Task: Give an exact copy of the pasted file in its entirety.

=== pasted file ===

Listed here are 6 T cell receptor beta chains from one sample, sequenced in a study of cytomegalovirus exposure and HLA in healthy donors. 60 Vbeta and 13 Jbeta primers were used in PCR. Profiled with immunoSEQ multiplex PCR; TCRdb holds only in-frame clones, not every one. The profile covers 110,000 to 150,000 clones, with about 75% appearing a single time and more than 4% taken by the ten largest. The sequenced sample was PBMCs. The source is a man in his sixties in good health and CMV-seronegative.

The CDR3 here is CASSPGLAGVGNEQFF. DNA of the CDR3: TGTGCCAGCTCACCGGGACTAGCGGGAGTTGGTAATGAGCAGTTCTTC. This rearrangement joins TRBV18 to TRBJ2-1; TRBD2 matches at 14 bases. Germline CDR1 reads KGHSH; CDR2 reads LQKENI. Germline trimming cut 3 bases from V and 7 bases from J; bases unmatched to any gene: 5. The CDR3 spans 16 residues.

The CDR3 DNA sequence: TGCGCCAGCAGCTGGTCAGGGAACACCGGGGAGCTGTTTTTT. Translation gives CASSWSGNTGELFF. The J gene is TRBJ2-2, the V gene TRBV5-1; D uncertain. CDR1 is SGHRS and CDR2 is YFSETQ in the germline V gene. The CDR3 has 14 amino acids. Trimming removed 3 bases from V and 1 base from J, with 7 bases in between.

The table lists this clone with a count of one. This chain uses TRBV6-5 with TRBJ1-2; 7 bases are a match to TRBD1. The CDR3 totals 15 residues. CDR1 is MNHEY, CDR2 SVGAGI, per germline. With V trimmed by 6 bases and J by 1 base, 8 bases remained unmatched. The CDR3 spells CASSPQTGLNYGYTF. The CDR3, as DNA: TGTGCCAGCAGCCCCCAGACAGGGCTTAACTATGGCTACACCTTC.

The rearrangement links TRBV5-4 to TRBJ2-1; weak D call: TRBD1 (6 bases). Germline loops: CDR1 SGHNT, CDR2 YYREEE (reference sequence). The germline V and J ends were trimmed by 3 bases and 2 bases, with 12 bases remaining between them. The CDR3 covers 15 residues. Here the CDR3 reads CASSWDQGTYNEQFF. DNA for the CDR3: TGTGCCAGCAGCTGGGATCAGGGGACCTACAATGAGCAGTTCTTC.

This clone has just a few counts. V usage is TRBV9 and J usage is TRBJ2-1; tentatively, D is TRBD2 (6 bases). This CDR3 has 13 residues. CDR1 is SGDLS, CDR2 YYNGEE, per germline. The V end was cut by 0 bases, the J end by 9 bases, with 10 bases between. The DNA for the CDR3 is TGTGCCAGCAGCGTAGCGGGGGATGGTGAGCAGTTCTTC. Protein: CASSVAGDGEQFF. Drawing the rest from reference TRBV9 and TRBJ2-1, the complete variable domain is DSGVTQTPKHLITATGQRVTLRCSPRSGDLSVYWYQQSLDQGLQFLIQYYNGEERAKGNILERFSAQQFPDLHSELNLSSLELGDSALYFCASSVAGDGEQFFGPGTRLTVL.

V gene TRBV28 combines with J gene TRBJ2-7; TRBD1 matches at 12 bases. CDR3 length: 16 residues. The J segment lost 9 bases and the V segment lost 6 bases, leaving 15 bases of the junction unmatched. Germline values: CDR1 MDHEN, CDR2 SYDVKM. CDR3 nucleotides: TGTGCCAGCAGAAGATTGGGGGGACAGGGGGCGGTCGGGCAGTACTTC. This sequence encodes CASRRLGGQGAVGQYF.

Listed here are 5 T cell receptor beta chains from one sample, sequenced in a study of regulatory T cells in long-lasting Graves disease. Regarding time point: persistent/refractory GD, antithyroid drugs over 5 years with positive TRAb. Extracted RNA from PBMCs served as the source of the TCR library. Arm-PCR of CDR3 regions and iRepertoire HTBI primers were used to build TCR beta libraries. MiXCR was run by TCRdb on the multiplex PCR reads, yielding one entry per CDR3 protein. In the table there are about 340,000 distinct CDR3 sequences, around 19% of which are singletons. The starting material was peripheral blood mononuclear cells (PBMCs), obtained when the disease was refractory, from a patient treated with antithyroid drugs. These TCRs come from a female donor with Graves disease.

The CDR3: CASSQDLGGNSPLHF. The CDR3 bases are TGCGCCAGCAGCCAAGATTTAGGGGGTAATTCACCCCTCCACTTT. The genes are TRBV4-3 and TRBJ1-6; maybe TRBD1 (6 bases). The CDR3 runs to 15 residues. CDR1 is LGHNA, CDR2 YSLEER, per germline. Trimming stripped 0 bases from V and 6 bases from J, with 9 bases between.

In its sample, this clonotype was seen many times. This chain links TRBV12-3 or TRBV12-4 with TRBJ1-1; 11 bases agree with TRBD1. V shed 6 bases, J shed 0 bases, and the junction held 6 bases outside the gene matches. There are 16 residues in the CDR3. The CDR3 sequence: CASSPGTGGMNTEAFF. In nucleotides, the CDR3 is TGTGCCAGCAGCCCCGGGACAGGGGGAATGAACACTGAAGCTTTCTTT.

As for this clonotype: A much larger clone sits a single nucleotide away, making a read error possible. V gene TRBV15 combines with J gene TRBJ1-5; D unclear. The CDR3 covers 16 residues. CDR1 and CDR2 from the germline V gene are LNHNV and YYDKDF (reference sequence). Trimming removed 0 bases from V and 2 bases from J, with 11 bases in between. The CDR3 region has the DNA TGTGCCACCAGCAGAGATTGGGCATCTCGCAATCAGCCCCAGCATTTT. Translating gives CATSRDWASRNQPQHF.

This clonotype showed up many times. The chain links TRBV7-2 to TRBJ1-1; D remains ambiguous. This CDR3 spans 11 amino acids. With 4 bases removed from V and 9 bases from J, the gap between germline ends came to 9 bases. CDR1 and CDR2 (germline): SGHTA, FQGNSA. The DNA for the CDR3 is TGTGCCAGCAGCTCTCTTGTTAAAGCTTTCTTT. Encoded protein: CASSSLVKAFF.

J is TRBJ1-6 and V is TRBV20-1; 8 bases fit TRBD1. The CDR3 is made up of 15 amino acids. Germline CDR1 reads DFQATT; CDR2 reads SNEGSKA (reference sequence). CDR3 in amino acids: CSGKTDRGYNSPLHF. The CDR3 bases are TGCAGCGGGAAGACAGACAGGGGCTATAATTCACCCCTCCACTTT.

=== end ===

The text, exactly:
Listed here are 6 T cell receptor beta chains from one sample, sequenced in a study of cytomegalovirus exposure and HLA in healthy donors. 60 Vbeta and 13 Jbeta primers were used in PCR. Profiled with immunoSEQ multiplex PCR; TCRdb holds only in-frame clones, not every one. The profile covers 110,000 to 150,000 clones, with about 75% appearing a single time and more than 4% taken by the ten largest. The sequenced sample was PBMCs. The source is a man in his sixties in good health and CMV-seronegative.

The CDR3 here is CASSPGLAGVGNEQFF. DNA of the CDR3: TGTGCCAGCTCACCGGGACTAGCGGGAGTTGGTAATGAGCAGTTCTTC. This rearrangement joins TRBV18 to TRBJ2-1; TRBD2 matches at 14 bases. Germline CDR1 reads KGHSH; CDR2 reads LQKENI. Germline trimming cut 3 bases from V and 7 bases from J; bases unmatched to any gene: 5. The CDR3 spans 16 residues.

The CDR3 DNA sequence: TGCGCCAGCAGCTGGTCAGGGAACACCGGGGAGCTGTTTTTT. Translation gives CASSWSGNTGELFF. The J gene is TRBJ2-2, the V gene TRBV5-1; D uncertain. CDR1 is SGHRS and CDR2 is YFSETQ in the germline V gene. The CDR3 has 14 amino acids. Trimming removed 3 bases from V and 1 base from J, with 7 bases in between.

The table lists this clone with a count of one. This chain uses TRBV6-5 with TRBJ1-2; 7 bases are a match to TRBD1. The CDR3 totals 15 residues. CDR1 is MNHEY, CDR2 SVGAGI, per germline. With V trimmed by 6 bases and J by 1 base, 8 bases remained unmatched. The CDR3 spells CASSPQTGLNYGYTF. The CDR3, as DNA: TGTGCCAGCAGCCCCCAGACAGGGCTTAACTATGGCTACACCTTC.

The rearrangement links TRBV5-4 to TRBJ2-1; weak D call: TRBD1 (6 bases). Germline loops: CDR1 SGHNT, CDR2 YYREEE (reference sequence). The germline V and J ends were trimmed by 3 bases and 2 bases, with 12 bases remaining between them. The CDR3 covers 15 residues. Here the CDR3 reads CASSWDQGTYNEQFF. DNA for the CDR3: TGTGCCAGCAGCTGGGATCAGGGGACCTACAATGAGCAGTTCTTC.

This clone has just a few counts. V usage is TRBV9 and J usage is TRBJ2-1; tentatively, D is TRBD2 (6 bases). This CDR3 has 13 residues. CDR1 is SGDLS, CDR2 YYNGEE, per germline. The V end was cut by 0 bases, the J end by 9 bases, with 10 bases between. The DNA for the CDR3 is TGTGCCAGCAGCGTAGCGGGGGATGGTGAGCAGTTCTTC. Protein: CASSVAGDGEQFF. Drawing the rest from reference TRBV9 and TRBJ2-1, the complete variable domain is DSGVTQTPKHLITATGQRVTLRCSPRSGDLSVYWYQQSLDQGLQFLIQYYNGEERAKGNILERFSAQQFPDLHSELNLSSLELGDSALYFCASSVAGDGEQFFGPGTRLTVL.

V gene TRBV28 combines with J gene TRBJ2-7; TRBD1 matches at 12 bases. CDR3 length: 16 residues. The J segment lost 9 bases and the V segment lost 6 bases, leaving 15 bases of the junction unmatched. Germline values: CDR1 MDHEN, CDR2 SYDVKM. CDR3 nucleotides: TGTGCCAGCAGAAGATTGGGGGGACAGGGGGCGGTCGGGCAGTACTTC. This sequence encodes CASRRLGGQGAVGQYF.

Listed here are 5 T cell receptor beta chains from one sample, sequenced in a study of regulatory T cells in long-lasting Graves disease. Regarding time point: persistent/refractory GD, antithyroid drugs over 5 years with positive TRAb. Extracted RNA from PBMCs served as the source of the TCR library. Arm-PCR of CDR3 regions and iRepertoire HTBI primers were used to build TCR beta libraries. MiXCR was run by TCRdb on the multiplex PCR reads, yielding one entry per CDR3 protein. In the table there are about 340,000 distinct CDR3 sequences, around 19% of which are singletons. The starting material was peripheral blood mononuclear cells (PBMCs), obtained when the disease was refractory, from a patient treated with antithyroid drugs. These TCRs come from a female donor with Graves disease.

The CDR3: CASSQDLGGNSPLHF. The CDR3 bases are TGCGCCAGCAGCCAAGATTTAGGGGGTAATTCACCCCTCCACTTT. The genes are TRBV4-3 and TRBJ1-6; maybe TRBD1 (6 bases). The CDR3 runs to 15 residues. CDR1 is LGHNA, CDR2 YSLEER, per germline. Trimming stripped 0 bases from V and 6 bases from J, with 9 bases between.

In its sample, this clonotype was seen many times. This chain links TRBV12-3 or TRBV12-4 with TRBJ1-1; 11 bases agree with TRBD1. V shed 6 bases, J shed 0 bases, and the junction held 6 bases outside the gene matches. There are 16 residues in the CDR3. The CDR3 sequence: CASSPGTGGMNTEAFF. In nucleotides, the CDR3 is TGTGCCAGCAGCCCCGGGACAGGGGGAATGAACACTGAAGCTTTCTTT.

As for this clonotype: A much larger clone sits a single nucleotide away, making a read error possible. V gene TRBV15 combines with J gene TRBJ1-5; D unclear. The CDR3 covers 16 residues. CDR1 and CDR2 from the germline V gene are LNHNV and YYDKDF (reference sequence). Trimming removed 0 bases from V and 2 bases from J, with 11 bases in between. The CDR3 region has the DNA TGTGCCACCAGCAGAGATTGGGCATCTCGCAATCAGCCCCAGCATTTT. Translating gives CATSRDWASRNQPQHF.

This clonotype showed up many times. The chain links TRBV7-2 to TRBJ1-1; D remains ambiguous. This CDR3 spans 11 amino acids. With 4 bases removed from V and 9 bases from J, the gap between germline ends came to 9 bases. CDR1 and CDR2 (germline): SGHTA, FQGNSA. The DNA for the CDR3 is TGTGCCAGCAGCTCTCTTGTTAAAGCTTTCTTT. Encoded protein: CASSSLVKAFF.

J is TRBJ1-6 and V is TRBV20-1; 8 bases fit TRBD1. The CDR3 is made up of 15 amino acids. Germline CDR1 reads DFQATT; CDR2 reads SNEGSKA (reference sequence). CDR3 in amino acids: CSGKTDRGYNSPLHF. The CDR3 bases are TGCAGCGGGAAGACAGACAGGGGCTATAATTCACCCCTCCACTTT.